The final challenge is to strengthen international support for emerging economies by boosting finance for low-carbon energy and resilience and by alleviating the debt burden that hinders so many countries from taking climate action. China is a major player in both issues. But without a unified front from the advanced economies, China can easily shirk its responsibilities. The best way to change Beijing’s actions is to spend time in other capitals and to develop a robust plan for helping developing countries at COP26. Only then can engagement with China bear fruit.
This is a big agenda. But none of it requires a grand bargain between Washington and Beijing. The key is international pressure on Beijing rather than direct negotiations with Beijing. The world has moved on from Paris. The ambition has been raised. What matters now is concrete steps to lower emissions, a roadmap to avoid trade conflicts, and ensuring that new technologies spread widely and quickly. And for that to happen, U.S. diplomacy needs to pressure Beijing from all corners, not to negotiate a deal that trades away core U.S. interests.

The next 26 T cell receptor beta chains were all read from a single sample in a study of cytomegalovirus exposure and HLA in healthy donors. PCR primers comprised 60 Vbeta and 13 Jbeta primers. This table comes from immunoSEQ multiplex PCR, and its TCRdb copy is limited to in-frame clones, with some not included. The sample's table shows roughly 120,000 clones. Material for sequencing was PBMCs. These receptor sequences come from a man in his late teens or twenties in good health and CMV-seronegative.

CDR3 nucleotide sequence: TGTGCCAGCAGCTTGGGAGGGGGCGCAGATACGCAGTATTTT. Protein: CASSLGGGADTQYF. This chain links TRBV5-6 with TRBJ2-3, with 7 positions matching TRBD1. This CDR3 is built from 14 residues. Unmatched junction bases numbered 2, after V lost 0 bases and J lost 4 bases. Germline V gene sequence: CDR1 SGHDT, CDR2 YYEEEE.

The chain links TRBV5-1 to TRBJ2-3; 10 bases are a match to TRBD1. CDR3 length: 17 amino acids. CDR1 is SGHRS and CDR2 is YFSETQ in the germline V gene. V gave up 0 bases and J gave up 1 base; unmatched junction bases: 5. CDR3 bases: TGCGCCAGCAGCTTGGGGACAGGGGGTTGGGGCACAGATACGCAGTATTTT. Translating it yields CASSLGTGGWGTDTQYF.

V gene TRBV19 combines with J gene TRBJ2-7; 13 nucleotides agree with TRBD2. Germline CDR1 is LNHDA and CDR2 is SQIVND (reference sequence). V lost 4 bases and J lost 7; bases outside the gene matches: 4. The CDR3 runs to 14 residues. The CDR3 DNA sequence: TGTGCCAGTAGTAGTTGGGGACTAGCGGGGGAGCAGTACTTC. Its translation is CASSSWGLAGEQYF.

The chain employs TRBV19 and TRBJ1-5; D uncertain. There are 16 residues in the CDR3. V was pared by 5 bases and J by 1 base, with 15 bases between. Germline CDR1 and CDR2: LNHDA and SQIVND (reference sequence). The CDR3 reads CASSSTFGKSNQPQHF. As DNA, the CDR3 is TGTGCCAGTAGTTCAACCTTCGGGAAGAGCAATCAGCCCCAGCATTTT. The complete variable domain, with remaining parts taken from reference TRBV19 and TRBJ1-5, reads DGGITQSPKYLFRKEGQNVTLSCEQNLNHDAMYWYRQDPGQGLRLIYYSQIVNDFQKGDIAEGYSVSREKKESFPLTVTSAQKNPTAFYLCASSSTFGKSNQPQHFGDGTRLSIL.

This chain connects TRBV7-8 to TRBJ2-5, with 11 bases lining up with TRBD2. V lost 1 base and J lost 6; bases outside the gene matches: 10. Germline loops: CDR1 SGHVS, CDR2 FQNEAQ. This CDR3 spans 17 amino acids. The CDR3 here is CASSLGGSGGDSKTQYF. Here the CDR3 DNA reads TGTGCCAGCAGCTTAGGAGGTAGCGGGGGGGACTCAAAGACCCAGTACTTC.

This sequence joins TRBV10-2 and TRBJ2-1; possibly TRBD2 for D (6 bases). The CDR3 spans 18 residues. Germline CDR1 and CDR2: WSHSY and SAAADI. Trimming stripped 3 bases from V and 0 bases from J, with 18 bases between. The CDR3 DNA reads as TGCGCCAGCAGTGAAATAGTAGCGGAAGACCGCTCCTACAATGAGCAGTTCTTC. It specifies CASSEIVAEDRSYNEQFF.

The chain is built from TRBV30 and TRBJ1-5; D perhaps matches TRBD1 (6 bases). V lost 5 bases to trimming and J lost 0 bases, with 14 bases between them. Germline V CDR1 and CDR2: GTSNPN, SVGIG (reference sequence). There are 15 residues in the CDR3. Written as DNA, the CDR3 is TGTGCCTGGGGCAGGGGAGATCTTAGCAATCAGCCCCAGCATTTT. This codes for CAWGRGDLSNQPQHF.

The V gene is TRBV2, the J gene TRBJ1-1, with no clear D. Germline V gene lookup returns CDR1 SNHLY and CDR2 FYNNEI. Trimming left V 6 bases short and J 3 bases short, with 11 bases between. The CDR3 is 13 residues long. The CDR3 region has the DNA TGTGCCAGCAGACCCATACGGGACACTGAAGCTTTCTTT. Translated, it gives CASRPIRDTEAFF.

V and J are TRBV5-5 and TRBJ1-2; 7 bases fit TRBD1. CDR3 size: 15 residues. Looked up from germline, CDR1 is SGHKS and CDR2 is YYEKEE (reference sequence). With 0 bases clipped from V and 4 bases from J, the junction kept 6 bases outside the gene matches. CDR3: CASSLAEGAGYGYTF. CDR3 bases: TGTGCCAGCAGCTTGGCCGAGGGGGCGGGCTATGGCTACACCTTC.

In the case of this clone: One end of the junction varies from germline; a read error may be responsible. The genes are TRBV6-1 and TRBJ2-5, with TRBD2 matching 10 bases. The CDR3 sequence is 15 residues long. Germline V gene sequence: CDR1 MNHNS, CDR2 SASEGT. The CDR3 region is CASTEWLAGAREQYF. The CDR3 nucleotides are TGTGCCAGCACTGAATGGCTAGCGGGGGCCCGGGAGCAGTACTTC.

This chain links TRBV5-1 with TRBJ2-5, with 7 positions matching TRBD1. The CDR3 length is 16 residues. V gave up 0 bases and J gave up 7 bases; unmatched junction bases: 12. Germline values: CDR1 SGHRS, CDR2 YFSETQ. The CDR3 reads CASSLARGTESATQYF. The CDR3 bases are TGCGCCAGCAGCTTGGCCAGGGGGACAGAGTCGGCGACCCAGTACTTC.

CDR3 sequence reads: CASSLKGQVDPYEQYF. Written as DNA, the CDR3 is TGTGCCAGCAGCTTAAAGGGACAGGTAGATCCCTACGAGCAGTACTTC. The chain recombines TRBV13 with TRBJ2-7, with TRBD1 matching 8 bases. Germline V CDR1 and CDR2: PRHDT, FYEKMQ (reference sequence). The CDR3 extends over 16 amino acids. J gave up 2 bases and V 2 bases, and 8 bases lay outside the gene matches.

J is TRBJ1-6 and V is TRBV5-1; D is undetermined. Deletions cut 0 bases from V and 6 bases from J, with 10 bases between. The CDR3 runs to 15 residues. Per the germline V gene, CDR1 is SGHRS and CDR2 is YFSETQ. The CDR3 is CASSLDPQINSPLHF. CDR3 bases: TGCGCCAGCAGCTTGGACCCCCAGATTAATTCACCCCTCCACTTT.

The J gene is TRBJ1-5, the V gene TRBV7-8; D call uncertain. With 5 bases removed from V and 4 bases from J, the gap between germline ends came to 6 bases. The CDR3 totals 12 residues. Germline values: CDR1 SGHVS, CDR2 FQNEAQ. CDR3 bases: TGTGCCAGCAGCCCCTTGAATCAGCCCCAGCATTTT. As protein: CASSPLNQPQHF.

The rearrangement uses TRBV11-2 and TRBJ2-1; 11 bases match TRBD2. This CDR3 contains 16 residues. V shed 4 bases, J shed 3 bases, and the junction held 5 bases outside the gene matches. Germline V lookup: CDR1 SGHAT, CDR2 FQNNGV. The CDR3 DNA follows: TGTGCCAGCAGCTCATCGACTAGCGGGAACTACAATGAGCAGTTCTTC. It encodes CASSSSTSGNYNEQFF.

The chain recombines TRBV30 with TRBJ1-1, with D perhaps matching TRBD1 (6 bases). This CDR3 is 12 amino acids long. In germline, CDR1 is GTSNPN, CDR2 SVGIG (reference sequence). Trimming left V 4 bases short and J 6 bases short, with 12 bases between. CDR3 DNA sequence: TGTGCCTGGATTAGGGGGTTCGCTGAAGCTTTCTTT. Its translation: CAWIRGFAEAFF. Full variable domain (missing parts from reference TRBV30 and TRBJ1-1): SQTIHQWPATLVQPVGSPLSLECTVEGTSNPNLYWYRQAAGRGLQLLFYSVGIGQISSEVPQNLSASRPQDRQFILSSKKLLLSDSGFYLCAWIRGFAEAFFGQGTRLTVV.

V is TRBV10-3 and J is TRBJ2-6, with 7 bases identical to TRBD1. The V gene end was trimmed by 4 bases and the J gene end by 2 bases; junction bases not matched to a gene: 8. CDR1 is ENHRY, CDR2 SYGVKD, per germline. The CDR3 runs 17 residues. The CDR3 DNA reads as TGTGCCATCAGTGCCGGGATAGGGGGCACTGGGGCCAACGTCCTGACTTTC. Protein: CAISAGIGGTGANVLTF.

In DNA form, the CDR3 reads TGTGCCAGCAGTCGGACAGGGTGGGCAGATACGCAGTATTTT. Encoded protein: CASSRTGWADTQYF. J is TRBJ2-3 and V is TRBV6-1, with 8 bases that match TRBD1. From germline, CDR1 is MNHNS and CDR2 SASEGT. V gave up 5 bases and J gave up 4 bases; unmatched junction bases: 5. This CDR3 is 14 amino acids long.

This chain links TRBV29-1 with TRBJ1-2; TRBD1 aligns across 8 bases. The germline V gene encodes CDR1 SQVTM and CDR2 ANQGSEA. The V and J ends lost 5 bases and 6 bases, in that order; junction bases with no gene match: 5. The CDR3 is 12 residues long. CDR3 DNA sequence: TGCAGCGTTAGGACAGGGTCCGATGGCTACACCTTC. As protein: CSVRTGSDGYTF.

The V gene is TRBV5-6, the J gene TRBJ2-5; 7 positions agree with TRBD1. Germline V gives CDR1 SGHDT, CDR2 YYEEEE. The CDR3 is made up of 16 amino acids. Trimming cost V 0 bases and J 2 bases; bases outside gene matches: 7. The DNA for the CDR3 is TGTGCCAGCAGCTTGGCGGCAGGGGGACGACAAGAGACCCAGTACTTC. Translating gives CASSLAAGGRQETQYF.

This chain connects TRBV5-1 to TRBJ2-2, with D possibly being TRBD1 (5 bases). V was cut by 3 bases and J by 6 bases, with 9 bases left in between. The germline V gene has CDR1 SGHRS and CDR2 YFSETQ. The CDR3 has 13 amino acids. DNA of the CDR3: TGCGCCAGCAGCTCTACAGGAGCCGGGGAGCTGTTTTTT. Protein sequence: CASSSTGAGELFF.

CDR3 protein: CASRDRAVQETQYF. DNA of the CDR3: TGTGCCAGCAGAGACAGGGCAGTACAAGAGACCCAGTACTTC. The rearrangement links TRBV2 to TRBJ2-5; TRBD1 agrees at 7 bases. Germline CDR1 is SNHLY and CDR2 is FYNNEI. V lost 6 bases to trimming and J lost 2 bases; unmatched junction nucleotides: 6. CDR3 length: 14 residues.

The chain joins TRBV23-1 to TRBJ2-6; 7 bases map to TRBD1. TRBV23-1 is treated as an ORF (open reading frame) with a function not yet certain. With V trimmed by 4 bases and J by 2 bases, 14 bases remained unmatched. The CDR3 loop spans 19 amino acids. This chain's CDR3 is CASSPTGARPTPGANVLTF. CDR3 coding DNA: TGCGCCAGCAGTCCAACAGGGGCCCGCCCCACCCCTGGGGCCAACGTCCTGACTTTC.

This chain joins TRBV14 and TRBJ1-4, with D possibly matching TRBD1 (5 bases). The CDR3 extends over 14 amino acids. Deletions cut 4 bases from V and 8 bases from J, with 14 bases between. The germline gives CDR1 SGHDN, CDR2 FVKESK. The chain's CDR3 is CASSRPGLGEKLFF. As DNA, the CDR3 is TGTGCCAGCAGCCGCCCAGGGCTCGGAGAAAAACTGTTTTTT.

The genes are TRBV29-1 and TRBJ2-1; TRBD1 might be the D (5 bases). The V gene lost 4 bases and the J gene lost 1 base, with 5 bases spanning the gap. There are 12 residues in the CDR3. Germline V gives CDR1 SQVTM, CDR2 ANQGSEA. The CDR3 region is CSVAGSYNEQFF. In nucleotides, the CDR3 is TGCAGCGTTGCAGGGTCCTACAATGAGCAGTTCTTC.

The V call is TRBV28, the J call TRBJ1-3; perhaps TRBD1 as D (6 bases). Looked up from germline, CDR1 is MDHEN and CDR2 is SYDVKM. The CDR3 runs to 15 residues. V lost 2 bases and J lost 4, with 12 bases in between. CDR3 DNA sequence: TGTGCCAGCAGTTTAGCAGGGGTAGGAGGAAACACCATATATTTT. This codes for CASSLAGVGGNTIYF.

Nikos Tsafos is James R. Schlesinger Chair for Energy and Geopolitics with the Energy Security and Climate Change Program at the Center for Strategic and International Studies in Washington, D.C.